Some of us were also raised to defer to other voices.  Some of us were taught to be seen and not heard.

Tomas Chamorro-Premuzic, a Professor of Business Psychology, spoke to this gender difference in his article about why so many incompetent men become leaders.  “When it comes to leadership, the only advantage that men have over women…is the fact that manifestations of hubris — often masked as charisma or charm — are commonly mistaken for leadership potential, and that these occur much more frequently in men than in women.”

He explains that people in general confuse confidence with competence.  Men typically behave with more confidence than women.

Women see right through this mistaken belief.  And in a desire to NOT be like that, we go too far in the other direction.

Women confuse confidence with arrogance.  They are not the same thing.  Arrogance is overconfidence — definitely not a desirable leadership quality.

Women value humility, which is indeed an admirable quality.  But any strength overused becomes a weakness.  And false modesty is just as distasteful as arrogance.

Women commonly default to self-discounting behavior.  We discount our own competence and that’s self-defeating.

This self-doubt is what leads to feeling like a fraud – the impostor syndrome.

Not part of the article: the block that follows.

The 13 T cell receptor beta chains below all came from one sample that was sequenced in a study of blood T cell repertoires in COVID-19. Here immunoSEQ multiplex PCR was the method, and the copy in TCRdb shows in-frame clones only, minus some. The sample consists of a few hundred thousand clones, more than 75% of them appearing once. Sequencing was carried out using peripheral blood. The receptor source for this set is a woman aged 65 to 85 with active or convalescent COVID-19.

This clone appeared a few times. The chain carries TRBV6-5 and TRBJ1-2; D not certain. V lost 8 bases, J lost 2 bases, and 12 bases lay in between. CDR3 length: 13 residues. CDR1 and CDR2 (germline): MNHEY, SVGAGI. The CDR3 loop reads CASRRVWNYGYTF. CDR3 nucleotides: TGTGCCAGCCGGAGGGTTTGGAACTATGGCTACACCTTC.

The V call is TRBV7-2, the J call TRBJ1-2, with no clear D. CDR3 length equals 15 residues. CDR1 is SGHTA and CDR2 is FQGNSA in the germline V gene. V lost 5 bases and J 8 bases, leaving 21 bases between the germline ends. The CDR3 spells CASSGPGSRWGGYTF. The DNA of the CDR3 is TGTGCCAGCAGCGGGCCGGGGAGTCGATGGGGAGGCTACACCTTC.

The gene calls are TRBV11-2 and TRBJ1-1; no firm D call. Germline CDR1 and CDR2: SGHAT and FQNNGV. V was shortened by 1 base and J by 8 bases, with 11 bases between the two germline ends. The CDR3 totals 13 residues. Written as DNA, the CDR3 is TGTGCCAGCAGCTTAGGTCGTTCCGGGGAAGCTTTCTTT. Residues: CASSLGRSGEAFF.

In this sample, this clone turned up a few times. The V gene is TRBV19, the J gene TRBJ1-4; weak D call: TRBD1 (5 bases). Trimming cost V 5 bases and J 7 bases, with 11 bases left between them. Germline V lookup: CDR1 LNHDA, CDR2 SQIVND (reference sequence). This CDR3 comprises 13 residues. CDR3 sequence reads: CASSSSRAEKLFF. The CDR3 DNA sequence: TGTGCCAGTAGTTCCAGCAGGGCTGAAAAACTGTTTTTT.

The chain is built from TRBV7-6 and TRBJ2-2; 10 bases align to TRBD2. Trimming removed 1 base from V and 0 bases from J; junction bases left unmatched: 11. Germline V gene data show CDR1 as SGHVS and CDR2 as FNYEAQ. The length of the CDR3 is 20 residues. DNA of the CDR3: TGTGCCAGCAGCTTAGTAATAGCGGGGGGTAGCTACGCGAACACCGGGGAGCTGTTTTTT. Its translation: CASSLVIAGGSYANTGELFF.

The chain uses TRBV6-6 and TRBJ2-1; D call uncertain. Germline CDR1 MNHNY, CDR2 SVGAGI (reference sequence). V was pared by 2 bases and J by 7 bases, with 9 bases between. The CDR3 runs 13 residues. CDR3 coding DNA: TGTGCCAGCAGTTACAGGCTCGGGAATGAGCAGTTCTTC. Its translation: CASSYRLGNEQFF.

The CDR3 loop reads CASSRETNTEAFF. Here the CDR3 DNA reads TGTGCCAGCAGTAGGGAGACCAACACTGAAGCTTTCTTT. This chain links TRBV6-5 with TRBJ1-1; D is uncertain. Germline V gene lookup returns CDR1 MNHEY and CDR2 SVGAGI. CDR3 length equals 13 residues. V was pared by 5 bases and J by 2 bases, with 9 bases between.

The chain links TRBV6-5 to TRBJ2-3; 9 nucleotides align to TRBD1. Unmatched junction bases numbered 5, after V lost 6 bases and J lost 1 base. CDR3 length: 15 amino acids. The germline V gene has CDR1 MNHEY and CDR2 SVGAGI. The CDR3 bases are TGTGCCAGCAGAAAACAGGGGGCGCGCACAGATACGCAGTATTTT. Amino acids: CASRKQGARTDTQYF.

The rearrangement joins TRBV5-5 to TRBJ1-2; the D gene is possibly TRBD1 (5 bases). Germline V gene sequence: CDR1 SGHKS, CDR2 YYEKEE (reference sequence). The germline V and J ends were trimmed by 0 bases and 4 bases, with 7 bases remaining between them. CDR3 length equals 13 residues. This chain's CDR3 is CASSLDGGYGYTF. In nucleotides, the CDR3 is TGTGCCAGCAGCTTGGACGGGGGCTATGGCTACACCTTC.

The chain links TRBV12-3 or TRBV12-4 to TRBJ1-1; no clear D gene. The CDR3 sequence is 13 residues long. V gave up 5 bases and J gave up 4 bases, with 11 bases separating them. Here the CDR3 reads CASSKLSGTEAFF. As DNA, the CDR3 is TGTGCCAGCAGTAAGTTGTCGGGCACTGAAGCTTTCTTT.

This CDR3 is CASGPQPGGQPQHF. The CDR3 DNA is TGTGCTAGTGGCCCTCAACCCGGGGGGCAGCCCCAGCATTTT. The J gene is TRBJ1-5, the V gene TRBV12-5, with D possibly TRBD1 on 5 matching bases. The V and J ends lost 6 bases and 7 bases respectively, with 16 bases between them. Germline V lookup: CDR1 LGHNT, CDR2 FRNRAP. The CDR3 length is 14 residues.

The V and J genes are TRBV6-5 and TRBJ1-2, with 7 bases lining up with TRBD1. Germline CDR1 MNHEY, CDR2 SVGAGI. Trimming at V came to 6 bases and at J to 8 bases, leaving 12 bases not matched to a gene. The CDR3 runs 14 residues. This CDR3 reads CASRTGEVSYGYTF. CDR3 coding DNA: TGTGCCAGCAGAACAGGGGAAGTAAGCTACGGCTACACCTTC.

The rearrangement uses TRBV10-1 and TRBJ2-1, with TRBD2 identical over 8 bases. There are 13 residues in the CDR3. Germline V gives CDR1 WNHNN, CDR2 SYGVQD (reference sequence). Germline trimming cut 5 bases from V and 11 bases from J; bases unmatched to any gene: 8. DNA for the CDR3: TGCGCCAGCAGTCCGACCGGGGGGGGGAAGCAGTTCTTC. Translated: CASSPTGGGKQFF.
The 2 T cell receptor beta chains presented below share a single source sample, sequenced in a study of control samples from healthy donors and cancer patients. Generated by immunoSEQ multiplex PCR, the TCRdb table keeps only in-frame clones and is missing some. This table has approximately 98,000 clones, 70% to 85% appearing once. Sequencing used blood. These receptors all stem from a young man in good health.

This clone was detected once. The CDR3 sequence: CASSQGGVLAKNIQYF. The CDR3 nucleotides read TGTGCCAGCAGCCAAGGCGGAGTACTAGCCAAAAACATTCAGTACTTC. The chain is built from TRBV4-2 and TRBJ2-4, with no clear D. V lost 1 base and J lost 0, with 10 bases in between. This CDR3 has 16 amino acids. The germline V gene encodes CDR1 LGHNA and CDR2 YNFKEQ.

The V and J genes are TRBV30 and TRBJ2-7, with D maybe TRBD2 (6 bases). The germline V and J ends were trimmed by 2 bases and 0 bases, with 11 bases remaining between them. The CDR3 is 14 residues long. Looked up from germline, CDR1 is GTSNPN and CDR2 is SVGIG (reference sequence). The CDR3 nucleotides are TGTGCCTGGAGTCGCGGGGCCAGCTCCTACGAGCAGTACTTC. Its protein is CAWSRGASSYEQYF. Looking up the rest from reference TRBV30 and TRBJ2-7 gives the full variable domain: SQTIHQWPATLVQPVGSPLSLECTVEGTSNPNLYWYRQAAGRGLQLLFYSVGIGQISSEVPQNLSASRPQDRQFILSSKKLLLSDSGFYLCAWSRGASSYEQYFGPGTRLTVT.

Women would be smart to adopt a healthy dose of confidence (stopping short of hubris of course!).

Our self-beliefs define our success. 

It’s time to stop feeling like a fraud.  Give yourself credit for what you do well.  

In that advisory board meeting, all that mattered is that I knew what I was talking about — that I was the only one in the room with the particular expertise that the company needed at that point in time.

In that moment (more accurately, sitting on the floor of the ladies room!), I stopped feeling like a fraud.  I never want to over-promise and under-deliver.  But I won’t sell myself short either.

And neither should you.  Believe in yourself!  Find your moment.  (And tell me about it in the comments!) Take care,




P.S.  Would a little knowledge help you develop your competence and find your moment?  Check out my webinar:  9 Specific Steps on How to HIre Great Employees for YOU

My Terrible, Horrible, No Good, Very Bad Hiring Decision

Her name was…well, maybe I’d better just leave that out.Signature:baed3687aecc9fc02b05e033f52ab04b5ac34144c6f0702c4e0cfe36f9d34041

She was young and had tons of energy and enthusiasm.

She had a degree in adult education – a great fit for my market, since we educate professional women.

She had potential (we’ll come back to that).

And I hired her with high hopes about what she could accomplish.

It didn’t turn out that way.

First it was task deadlines being missed.  Then it was writing assignments that were so grammatically mangled I had to re-write entire pieces.  Then it was late to staff meetings.

Then…oh yeah, you know what’s coming.

The drama.  Tears about an old boyfriend, excuses because she wasn’t getting enough sleep, and a full blown anxiety attack that culminated in collapsing on my sofa. I’m not kidding.

I’m a really compassionate person.  I’ve been trained as a lay counselor and my women entrepreneur clients have been telling me their problems and secrets for years.

But if you’re my employee?  I really don’t want to be your counselor .

I want someone to complement my skills and strengths.  I want another pair of hands to help get the work accomplished.

I want someone who can begin with the basics, then bloom and grow.